The Institute of Directors (IoD) in Ireland has called upon the Department for Business, Enterprise, and Innovation and the Office of the Director of Corporate Enforcement (ODCE) to recognise the difficulties which many businesses and directors are facing during the COVID-19 crisis when trying to comply with the Company Law requirements regarding the holding of AGMs.
A new snap poll conducted by IoD Ireland has found that 90% of business leaders say Company Law should be amended temporarily during the COVID-19 crisis to allow virtual AGMs to be held without the need for a company to amend its Constitution. The survey was conducted between Friday, 24th and Monday, 27th April amongst the IoD’s 3,000 members, comprising CEOs and company directors.
Holding an AGM is essential for many companies in terms of meeting their governance responsibilities as well as complying with the regulations under Company Law. Holding an AGM provides accountability to shareholders and allows for the approval of the annual accounts in addition to meeting other requirements.
However, holding physical AGMs has proven very difficult during the COVID-19 crisis due to government restrictions and public health concerns. Irish Company Law does provide for virtual AGMs to take place, but this is precluded for many companies in their Constitution and cannot therefore be amended except at an AGM.
Maura Quinn, Chief Executive of the Institute of Directors in Ireland, said:
Directors are clearly faced with a dilemma as we enter what is widely regarded as AGM ‘season’ for many organisations, and they would like a resolution. With many companies required to hold an AGM, IoD latest research shows that over one in five of businesses are postponing or rescheduling their AGMs in the hope that they can have a physical AGM within the 15-month timeline provided for under the Companies Act 2014. Given that our survey has found that 29% of business leaders say their company’s Constitution does not allow/provide for them holding a virtual AGM, this means a lot of organisations are going to run out of road if physical distancing measures continue.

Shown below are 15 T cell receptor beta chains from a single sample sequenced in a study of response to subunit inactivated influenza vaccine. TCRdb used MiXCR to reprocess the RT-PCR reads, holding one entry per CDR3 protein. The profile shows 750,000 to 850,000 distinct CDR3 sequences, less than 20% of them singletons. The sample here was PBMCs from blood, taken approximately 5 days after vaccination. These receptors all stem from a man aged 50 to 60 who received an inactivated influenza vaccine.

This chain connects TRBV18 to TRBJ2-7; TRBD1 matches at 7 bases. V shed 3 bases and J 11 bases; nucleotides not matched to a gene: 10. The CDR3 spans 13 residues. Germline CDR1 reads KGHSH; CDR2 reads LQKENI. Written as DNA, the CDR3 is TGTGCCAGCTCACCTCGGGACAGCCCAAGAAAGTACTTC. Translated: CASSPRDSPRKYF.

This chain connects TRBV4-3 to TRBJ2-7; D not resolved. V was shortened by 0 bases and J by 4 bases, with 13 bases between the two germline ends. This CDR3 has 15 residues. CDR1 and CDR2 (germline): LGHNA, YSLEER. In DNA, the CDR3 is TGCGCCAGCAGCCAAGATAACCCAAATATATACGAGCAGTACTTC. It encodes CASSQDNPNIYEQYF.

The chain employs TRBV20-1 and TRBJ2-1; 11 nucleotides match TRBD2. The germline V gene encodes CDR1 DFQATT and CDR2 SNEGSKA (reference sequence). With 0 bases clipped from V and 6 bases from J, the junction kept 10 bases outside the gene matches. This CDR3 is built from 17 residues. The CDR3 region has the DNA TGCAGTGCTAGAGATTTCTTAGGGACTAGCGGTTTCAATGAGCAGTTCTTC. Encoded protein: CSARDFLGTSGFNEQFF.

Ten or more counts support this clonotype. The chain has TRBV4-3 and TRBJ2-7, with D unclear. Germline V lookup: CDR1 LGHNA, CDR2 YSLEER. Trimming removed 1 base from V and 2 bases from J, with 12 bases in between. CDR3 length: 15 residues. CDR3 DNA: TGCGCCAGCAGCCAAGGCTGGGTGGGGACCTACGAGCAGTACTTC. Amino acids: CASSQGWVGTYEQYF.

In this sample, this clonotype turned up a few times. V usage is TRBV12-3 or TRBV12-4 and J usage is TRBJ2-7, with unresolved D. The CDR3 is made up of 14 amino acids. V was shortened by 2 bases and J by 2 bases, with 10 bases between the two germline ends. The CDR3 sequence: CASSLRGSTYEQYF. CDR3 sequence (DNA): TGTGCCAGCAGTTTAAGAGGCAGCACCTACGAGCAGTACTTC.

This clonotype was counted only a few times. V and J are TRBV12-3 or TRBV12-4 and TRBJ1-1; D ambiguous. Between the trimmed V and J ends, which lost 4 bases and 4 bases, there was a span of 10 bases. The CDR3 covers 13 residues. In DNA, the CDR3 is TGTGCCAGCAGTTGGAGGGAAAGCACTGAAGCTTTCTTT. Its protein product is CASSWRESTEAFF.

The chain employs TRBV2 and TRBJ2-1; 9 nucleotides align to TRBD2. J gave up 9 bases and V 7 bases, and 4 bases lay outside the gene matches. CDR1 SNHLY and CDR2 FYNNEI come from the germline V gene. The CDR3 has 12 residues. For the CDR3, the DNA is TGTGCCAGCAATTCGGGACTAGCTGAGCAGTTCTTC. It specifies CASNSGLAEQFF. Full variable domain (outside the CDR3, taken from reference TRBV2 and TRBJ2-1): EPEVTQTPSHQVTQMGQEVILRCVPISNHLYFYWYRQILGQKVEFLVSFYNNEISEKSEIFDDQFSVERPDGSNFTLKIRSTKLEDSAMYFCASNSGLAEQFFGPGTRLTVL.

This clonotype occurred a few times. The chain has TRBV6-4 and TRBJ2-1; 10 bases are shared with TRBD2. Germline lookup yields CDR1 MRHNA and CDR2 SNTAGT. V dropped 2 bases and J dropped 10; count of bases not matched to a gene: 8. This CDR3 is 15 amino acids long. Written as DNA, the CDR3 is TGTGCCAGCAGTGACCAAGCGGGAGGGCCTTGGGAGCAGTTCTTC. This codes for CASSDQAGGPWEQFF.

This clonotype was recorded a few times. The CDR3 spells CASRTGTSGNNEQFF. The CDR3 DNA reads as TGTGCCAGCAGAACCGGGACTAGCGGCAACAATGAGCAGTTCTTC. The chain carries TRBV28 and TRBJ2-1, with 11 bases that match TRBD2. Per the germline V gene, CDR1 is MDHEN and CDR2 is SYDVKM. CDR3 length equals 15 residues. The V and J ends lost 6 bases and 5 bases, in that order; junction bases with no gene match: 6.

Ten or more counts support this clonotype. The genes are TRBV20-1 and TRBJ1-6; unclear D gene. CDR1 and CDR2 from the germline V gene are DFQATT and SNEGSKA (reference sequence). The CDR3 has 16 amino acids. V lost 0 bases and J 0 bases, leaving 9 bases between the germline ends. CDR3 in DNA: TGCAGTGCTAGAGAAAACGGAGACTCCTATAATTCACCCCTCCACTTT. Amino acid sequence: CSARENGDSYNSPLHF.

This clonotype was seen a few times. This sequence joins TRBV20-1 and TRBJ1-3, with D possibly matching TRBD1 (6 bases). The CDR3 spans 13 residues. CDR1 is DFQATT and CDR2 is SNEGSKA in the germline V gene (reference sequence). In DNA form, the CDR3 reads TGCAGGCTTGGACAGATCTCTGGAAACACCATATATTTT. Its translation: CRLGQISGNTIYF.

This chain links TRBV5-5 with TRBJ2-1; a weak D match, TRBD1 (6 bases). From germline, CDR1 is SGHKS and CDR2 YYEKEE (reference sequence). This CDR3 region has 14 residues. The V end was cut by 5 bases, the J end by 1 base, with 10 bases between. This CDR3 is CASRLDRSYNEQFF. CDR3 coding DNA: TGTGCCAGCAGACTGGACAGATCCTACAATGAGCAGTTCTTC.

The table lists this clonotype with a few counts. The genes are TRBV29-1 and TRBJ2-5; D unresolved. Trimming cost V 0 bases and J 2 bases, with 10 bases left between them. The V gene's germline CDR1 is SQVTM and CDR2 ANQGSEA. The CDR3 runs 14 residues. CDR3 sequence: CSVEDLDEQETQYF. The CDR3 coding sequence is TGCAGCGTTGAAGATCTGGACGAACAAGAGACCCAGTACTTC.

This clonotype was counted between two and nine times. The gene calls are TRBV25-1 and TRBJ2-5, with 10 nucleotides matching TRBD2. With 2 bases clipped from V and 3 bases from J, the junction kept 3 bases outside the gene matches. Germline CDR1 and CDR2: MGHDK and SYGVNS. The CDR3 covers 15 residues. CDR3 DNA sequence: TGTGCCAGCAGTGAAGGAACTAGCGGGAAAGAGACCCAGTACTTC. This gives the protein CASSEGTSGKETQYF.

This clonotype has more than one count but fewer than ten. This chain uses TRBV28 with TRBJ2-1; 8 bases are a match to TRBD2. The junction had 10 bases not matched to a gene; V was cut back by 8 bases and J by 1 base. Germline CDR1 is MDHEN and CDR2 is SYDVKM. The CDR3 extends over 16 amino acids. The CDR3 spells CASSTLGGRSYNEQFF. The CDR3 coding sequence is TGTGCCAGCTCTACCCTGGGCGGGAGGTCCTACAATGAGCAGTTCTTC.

In a sense it’s a chicken and egg situation, because companies themselves cannot amend their Constitution to allow for virtual AGMs, without having an AGM or EGM. A key finding of our snap poll is that an overwhelming majority of business leaders say Company Law should be amended temporarily to allow virtual AGMs to be held without the need for a company to amend its Constitution. For this reason, we have raised this crucial issue in letters to the Department for Business, Enterprise, and Innovation, and the Office of the Director of Corporate Enforcement.
The key findings of the IoD AGM Snap Poll include:
- AGM status: 86% of business leaders say their organisation is required to hold an AGM. 96% of business leaders are aware that, under the Companies Act 2014, they must hold an AGM where applicable within 15 months of the previous AGM date.
- 2020 AGM delays due to COVID-19:
- 21% of business leaders say their organisation has postponed or rescheduled their 2020 AGM due to COVID-19.
- 65% of business leaders say their 2020 AGM was already planned to take place later in the year.
- 13% of business leaders say their 2020 AGM has already been held.
- Virtual AGMs: 29% of business leaders say their company’s Constitution does not allow/provide for them holding a virtual AGM, while 39% are not sure. 32% of respondents say their company’s Constitution does allow/provide for them holding a virtual AGM.
- Virtual AGMs and the law: 90% of business leaders say Company Law should be amended temporarily to allow virtual AGMs to be held without the need for a company to amend its Constitution. Just 5% say it should not, while 5% say they ‘Don’t know’.
- Annual Returns: 74% of business leaders say that Company Law should be reviewed in relation to the NARD (Next Annual Return Date) during this crisis to enable directors to make proper Annual Returns on time.
When asked, ‘If you cannot hold a virtual AGM, what do you plan to do?, the responses included: